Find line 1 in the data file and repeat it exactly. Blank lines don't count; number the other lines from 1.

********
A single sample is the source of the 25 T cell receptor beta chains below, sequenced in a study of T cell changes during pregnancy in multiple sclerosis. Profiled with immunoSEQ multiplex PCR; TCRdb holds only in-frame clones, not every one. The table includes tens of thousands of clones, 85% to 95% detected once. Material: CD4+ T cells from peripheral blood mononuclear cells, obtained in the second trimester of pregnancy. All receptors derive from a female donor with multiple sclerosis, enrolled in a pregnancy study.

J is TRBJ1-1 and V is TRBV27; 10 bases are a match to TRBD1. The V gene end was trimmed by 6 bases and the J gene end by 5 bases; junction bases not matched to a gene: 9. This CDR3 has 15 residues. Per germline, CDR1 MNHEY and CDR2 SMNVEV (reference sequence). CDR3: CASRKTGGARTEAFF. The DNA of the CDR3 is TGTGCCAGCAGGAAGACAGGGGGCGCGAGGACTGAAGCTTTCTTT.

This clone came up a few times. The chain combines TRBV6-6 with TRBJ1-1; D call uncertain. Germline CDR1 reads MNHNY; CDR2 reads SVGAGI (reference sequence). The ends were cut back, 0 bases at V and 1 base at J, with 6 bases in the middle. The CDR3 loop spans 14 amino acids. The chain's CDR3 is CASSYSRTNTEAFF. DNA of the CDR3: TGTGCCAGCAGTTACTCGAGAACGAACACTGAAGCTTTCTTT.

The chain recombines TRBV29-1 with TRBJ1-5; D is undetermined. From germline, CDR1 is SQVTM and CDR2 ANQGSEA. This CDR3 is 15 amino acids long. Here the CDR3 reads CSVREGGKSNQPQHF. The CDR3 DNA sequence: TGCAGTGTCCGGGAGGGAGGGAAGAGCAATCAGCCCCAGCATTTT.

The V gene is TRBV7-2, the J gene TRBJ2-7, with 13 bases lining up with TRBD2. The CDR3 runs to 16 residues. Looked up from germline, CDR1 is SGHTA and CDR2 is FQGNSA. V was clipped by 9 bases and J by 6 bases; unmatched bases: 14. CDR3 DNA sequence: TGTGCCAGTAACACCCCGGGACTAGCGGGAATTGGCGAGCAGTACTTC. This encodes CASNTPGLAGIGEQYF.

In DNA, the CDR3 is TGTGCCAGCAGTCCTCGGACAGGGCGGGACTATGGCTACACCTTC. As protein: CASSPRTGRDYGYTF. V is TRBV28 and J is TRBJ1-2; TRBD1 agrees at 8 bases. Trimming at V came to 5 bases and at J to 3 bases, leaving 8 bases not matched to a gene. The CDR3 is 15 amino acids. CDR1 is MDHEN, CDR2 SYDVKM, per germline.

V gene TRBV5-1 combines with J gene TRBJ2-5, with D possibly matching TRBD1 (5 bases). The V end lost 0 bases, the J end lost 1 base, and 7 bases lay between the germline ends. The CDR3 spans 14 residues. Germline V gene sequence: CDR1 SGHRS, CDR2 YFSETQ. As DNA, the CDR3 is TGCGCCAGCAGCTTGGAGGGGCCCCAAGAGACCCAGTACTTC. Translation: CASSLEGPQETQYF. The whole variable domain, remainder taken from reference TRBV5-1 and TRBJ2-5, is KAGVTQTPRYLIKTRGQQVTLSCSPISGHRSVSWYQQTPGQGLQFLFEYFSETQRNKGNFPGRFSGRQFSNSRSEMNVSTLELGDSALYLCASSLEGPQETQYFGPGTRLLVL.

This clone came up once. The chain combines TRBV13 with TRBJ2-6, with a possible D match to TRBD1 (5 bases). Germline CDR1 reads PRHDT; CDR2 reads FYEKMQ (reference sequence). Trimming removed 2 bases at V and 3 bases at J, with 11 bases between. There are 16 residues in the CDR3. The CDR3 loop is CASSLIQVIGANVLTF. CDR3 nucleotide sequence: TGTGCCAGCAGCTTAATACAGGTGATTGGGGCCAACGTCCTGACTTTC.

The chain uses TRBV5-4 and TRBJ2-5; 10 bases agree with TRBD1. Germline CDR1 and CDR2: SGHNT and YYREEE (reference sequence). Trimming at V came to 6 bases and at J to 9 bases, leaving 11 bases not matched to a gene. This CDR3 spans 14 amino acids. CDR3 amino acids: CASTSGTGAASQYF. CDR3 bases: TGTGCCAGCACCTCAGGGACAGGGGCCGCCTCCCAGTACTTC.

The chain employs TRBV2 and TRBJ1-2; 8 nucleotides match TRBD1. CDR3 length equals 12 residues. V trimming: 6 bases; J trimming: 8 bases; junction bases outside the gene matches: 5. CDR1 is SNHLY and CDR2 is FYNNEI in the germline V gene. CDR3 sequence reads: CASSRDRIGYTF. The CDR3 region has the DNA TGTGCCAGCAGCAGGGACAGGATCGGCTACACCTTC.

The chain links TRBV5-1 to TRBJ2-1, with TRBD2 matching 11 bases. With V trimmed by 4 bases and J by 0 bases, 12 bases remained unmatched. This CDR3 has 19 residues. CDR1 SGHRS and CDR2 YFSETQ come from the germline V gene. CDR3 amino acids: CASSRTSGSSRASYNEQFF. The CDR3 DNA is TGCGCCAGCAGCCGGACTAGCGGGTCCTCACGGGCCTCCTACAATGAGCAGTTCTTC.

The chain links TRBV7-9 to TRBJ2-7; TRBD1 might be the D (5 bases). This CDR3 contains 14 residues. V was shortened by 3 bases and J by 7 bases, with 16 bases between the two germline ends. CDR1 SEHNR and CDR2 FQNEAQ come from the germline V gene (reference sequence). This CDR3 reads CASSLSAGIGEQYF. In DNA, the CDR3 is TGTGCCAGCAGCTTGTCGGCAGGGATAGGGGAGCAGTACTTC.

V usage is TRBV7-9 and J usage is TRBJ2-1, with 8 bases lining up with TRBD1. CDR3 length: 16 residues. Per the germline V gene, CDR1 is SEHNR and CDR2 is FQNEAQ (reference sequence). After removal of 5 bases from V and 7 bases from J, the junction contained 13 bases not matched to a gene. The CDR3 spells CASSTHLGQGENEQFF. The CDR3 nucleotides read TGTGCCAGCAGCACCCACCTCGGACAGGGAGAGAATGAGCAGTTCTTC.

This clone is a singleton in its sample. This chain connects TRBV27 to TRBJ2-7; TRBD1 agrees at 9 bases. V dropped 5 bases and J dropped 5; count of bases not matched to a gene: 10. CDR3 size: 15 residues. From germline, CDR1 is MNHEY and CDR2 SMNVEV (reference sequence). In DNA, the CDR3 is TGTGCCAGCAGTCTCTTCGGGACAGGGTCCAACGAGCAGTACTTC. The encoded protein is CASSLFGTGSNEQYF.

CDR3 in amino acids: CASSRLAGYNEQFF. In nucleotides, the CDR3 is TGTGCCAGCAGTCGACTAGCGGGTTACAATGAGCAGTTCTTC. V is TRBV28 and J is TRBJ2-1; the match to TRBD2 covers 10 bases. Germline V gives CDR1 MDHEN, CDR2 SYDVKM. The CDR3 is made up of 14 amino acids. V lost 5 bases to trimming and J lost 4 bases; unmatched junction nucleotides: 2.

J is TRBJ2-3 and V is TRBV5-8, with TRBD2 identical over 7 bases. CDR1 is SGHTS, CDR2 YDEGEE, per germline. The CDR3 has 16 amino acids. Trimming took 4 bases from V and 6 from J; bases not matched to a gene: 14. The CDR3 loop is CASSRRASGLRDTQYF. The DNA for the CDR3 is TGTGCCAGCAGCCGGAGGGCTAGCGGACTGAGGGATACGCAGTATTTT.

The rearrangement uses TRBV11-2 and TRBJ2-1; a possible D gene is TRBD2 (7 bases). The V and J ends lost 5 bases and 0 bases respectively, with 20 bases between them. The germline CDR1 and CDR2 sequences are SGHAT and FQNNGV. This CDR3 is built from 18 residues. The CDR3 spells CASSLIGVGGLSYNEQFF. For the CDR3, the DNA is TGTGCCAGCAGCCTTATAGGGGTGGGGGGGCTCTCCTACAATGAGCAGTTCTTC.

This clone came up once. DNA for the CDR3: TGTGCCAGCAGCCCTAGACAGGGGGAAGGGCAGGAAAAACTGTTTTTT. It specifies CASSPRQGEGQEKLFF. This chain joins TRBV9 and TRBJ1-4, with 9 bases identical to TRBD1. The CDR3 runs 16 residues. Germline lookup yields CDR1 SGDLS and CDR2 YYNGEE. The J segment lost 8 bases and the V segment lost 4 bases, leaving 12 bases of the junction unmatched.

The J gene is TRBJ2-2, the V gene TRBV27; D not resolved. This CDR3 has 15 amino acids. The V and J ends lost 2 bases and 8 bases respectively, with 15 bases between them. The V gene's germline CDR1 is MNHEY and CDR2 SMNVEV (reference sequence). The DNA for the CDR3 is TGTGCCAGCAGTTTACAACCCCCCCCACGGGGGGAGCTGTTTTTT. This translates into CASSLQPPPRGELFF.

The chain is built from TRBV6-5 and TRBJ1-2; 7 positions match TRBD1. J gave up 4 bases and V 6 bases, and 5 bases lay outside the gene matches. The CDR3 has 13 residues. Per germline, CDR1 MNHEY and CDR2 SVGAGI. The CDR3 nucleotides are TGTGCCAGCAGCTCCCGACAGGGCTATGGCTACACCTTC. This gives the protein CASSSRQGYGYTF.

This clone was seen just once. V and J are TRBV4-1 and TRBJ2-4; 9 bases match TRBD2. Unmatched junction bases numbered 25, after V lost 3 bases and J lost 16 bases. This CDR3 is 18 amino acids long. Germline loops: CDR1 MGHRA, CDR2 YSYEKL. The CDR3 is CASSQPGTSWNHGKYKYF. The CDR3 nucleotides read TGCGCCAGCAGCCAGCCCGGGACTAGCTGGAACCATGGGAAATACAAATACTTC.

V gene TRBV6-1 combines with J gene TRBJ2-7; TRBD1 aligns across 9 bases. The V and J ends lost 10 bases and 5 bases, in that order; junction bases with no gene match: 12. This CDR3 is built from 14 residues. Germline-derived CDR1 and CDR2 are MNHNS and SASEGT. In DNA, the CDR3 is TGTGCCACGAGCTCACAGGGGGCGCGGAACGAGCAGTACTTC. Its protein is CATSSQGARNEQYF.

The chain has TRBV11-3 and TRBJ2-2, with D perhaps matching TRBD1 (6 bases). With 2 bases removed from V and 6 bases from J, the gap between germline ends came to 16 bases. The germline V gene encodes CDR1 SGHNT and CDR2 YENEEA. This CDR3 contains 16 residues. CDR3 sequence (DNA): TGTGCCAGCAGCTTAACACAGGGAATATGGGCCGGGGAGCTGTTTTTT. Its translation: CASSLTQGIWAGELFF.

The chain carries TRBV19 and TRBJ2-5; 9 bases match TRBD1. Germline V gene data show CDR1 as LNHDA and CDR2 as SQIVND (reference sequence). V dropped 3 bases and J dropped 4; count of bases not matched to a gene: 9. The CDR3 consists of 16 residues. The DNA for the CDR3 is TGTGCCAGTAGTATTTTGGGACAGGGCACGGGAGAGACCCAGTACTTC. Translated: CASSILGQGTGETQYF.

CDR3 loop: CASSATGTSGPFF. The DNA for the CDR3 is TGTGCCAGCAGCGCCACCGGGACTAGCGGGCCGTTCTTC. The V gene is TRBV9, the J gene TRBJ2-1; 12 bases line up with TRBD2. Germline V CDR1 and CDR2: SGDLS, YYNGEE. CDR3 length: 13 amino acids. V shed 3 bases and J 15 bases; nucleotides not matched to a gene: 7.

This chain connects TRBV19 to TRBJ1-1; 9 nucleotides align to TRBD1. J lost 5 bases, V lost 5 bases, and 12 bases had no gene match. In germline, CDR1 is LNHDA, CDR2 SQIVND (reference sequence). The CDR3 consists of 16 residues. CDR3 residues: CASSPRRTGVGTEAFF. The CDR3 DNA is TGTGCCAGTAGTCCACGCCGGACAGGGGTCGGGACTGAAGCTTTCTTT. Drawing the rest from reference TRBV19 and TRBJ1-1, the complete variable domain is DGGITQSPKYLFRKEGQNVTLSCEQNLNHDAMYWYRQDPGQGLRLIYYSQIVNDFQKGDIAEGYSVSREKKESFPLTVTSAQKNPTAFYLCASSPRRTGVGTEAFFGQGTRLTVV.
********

A single sample is the source of the 25 T cell receptor beta chains below, sequenced in a study of T cell changes during pregnancy in multiple sclerosis. Profiled with immunoSEQ multiplex PCR; TCRdb holds only in-frame clones, not every one. The table includes tens of thousands of clones, 85% to 95% detected once. Material: CD4+ T cells from peripheral blood mononuclear cells, obtained in the second trimester of pregnancy. All receptors derive from a female donor with multiple sclerosis, enrolled in a pregnancy study.